Talking About Sex
Speaking out about sexual problems can
help you find lasting solutions.
Imagine you're in the middle of lovemaking,
and your partner loses his erection. Or
she just doesn't seem to be aroused. You:
- Think about your
aging body or the weight you've gained,
wonder why your partner doesn't find
you attractive, and wonder if there's
- Think of all the
other people who do find you attractive.
- Plan to avoid sex
so this won't happen again.
- Vow to not discuss
it so you won't hurt your partner's
This is a trick question; none of the
answer options offer a good solution.
It's only human to have any or all of
the thoughts and feelings I've just listed.
But don't stop there.
TV and movies suggest that everyone is
having sex easily and often. But in the
real world, sexual dysfunction is a fairly
common occurrence for both men and women.
You can get through all the angst and
disappointment and learn to talk about
such issues without taking their personally.
Silence Is Not Golden
People are often uncomfortable talking
about sex because they mistakenly think
their partner knows their concerns, naively
think sex should "just happen,"
are uninformed about how the other sex
experiences sex, or are afraid of hurt
feelings or rejection.
But if your sex life is interrupted,
it is better to address the problem than
to allow distress, anxiety, and fear to
Lovemaking is more than a physical act.
It can be a method of developing deeper
emotions and intimacy, a forgiveness ritual,
and a foundation for basic physical and
emotional satisfaction. It's about intimacy,
bonding, affection, sharing, fun, and
friendship - gifts well worth working
Don't Assume The Worst
No question about it: Blood glucose fluctuations,
poorly controlled diabetes, and related
complications can all affect sexual interest
and ability. But when problems arise,
don't assume that a long-feared complication
is here to stay. Sexual problems can happen
for a variety of reasons and often are
temporary or easily resolved.
However, having diabetes and fears about
its complications can increase the anxiety
that anyone with sexual difficulties might
feel. This makes the willingness not just
to talk but to communicate effectively
about sexual problems more crucial.
Withdrawing, getting angry, nagging,
or using sex as reward or punishment are
easy and common reactions. But they aren't
likely to help. Instead, try these tips
for talking to your partner about sex.
- Choose the right moment. Don't bring
up sex when either partner is stressed
out. (But don't let waiting for an opportune
time become an excuse for not talking.)
Consider talking while taking a walk.
You can hold hands and not be inhibited
by each other's facial expressions.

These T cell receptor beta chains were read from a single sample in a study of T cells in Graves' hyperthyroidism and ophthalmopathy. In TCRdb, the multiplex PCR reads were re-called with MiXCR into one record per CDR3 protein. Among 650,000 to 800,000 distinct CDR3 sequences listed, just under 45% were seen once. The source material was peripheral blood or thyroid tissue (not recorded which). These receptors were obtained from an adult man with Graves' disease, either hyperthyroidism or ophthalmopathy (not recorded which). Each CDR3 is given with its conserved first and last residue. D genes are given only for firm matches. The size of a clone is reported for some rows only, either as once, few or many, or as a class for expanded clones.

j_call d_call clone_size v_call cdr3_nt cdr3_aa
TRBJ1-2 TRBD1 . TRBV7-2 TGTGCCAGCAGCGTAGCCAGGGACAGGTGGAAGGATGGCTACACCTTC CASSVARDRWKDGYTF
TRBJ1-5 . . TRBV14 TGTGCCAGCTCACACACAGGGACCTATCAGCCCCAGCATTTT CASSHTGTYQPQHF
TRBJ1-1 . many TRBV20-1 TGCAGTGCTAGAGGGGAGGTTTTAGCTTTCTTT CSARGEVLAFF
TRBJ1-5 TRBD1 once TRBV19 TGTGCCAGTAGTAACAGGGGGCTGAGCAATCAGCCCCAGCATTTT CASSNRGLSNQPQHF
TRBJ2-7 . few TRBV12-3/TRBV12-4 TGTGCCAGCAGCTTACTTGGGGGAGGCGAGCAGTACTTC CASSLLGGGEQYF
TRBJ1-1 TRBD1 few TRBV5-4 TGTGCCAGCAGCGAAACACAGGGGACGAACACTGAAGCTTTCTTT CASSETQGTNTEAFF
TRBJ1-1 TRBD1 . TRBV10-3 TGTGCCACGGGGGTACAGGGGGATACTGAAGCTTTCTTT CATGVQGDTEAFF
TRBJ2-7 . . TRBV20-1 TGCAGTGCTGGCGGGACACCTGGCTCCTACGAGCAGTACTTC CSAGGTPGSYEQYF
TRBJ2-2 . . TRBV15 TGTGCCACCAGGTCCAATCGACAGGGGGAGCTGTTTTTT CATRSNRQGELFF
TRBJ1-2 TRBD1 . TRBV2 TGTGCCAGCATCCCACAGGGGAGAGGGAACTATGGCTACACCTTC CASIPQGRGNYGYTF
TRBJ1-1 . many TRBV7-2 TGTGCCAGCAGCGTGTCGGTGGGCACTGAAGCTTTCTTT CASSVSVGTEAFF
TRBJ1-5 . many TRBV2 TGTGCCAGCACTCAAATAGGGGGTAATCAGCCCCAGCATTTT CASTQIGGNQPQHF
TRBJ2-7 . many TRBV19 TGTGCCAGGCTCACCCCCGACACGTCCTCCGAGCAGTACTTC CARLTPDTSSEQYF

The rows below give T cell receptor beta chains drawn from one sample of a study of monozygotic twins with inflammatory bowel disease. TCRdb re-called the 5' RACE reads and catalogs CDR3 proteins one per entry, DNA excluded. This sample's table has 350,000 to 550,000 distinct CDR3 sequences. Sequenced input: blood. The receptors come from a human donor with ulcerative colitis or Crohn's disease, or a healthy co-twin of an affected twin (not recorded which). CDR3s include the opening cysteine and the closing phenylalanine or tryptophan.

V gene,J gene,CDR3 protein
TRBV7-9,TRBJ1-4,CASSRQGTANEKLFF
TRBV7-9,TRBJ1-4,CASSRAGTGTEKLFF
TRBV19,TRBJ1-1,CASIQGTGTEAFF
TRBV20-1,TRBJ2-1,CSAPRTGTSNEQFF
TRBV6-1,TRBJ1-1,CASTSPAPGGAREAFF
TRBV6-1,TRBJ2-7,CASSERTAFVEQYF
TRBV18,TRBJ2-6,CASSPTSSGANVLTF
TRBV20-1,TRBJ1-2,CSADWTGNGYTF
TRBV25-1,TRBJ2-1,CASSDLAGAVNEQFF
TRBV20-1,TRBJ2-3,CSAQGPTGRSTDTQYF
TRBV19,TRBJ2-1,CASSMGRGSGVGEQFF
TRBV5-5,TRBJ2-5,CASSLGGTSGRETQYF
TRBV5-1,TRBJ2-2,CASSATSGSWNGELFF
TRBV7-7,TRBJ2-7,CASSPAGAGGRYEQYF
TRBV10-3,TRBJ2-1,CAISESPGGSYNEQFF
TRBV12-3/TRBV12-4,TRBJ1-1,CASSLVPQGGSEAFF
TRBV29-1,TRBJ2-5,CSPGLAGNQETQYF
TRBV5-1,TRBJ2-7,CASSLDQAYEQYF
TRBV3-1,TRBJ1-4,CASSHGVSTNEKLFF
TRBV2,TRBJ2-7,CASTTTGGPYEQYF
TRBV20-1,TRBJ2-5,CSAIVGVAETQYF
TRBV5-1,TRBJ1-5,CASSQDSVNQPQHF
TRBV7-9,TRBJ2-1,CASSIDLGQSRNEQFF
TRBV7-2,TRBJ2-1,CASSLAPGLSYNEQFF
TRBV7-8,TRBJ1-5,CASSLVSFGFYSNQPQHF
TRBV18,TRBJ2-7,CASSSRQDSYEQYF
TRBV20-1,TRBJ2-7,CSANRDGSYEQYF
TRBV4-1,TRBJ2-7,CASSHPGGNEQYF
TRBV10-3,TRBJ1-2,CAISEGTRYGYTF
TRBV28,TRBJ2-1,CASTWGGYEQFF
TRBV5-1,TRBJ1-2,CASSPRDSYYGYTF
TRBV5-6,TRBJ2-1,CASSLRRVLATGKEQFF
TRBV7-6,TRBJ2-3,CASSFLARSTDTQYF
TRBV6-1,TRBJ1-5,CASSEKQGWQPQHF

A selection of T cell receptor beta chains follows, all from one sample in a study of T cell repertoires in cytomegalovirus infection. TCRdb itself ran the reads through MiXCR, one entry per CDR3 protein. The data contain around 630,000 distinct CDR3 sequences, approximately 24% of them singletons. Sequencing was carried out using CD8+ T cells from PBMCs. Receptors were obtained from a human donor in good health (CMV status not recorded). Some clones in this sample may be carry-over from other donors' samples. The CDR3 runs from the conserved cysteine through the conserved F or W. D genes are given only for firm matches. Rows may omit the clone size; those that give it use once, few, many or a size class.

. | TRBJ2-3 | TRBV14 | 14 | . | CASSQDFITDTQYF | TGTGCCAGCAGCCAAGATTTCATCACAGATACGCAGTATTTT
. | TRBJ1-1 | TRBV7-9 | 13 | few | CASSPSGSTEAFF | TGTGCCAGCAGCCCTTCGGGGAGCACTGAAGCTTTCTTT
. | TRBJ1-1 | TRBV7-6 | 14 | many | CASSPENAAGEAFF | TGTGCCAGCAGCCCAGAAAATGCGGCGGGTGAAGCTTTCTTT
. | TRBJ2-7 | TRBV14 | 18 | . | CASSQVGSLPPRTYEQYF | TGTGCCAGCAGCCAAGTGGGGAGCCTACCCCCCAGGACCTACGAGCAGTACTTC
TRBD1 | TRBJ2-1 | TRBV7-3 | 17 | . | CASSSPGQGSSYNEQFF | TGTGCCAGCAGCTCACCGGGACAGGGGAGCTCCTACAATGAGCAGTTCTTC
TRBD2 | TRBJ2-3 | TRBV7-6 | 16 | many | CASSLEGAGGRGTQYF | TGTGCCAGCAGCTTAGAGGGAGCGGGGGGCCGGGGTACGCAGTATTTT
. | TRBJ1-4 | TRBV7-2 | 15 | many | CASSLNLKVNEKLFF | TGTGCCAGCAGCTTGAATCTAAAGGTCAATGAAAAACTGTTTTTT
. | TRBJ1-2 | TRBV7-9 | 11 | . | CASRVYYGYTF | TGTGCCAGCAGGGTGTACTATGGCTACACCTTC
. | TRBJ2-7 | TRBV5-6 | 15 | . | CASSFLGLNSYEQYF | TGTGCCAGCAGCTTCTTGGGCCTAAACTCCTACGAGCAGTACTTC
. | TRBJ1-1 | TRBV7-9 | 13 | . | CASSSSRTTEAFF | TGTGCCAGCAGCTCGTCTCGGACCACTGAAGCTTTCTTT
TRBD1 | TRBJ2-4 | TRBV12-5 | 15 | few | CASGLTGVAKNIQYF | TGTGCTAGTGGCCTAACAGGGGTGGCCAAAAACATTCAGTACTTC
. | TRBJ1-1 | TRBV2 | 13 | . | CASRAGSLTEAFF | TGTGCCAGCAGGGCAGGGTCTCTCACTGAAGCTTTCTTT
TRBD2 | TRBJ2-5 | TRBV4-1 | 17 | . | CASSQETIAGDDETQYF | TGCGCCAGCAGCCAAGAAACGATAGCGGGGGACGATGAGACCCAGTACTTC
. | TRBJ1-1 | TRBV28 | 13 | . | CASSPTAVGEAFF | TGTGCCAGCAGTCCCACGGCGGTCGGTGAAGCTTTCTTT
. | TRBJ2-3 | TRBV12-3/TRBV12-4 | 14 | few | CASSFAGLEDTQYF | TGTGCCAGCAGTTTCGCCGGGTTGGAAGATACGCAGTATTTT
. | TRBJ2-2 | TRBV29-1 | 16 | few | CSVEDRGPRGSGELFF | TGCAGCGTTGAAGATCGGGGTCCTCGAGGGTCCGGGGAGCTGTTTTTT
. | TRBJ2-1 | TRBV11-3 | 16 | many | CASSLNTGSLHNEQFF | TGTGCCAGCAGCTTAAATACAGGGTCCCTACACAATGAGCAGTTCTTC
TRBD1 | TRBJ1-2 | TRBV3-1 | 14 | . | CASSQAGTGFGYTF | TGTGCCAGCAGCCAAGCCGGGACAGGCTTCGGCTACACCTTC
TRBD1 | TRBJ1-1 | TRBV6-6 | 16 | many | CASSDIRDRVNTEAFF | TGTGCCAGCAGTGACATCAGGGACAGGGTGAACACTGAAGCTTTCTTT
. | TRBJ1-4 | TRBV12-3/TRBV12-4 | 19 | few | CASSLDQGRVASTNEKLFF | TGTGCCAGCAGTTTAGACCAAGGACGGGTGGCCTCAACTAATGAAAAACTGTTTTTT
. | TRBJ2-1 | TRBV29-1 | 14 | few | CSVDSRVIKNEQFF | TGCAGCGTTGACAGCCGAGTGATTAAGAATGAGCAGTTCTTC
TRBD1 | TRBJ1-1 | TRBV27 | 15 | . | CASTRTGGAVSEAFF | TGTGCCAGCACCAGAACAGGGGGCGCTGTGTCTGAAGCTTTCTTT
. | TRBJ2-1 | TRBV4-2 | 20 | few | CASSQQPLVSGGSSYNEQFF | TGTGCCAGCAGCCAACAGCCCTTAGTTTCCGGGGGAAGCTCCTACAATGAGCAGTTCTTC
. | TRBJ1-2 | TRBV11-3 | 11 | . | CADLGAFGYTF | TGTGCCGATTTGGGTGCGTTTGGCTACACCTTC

- Use positive reframing. Try to view
sexual problems as opportunities to
get closer. Focus on what you'd like
to have happen, not on what's already
happened. If planning ahead for sex
becomes necessary, think "anticipation,"
not "loss of spontaneity."
- Describe problems objectively. Be
specific and succinct. Separate facts
and feelings. Don't judge. Instead,
talk about your feelings and needs by
using sentences starting with "I."
Ask questions. ("What worries you
most about seeing a doctor about your
lack of desire?")
- Listen. Practice empathy not reactivity,
when your partner is talking.
Don't be defensive. Give feedback after
you have listened fully,
- Move away from self-centeredness.
If your partner is having difficulties,
it's probably not about you. If you
are having a problem, know that it also
affects your partner.
- Share responsibility. Don't allow
yourself to think, "If he wants
to have sex, he'll get the evaluation"
or "If she has no desire, let her
go to the doctor." Sexual problems
are not "yours," but "ours,"
- Keep a sense of humor. Sometimes
laughter really is the best medicine.
If nothing else, it helps keep things
- Prioritize your sex life. Sex has
to compete with too many things - overeating,
overweight, alcohol use, smoking, stress,
busy schedules, financial worries, chronic
illness, and more. Slow down, take time,
and give this your full attention.
- Don't grow accustomed to a life without
sex. New issues arise at all stages
of life and marriage from pregnancy
and parenthood, to midlife, to menopause
and beyond. Make a habit of expressing
your willingness to work through whatever
problems exist, whenever they appear.
Ongoing communication is essential to
avoid performance anxiety. Don't be
afraid to get professional help.
- Meanwhile, just do it. Don't wait
until you've resolved every issue and
quelled every fear to try reconnecting.
Michele Weiner Davis, author of The
Sex-Starved Marriage, notes that desire
does not necessarily precede arousal;
it can just as easily follow. If necessary,
couples can learn alternative sexual
techniques to help them stay close.
To emotionally connect, Dr. David Schnarch,
author of Passionate Marriage, recommends
simply hugging, with no intention of
having sex at all.
Source: Diabetes Forecast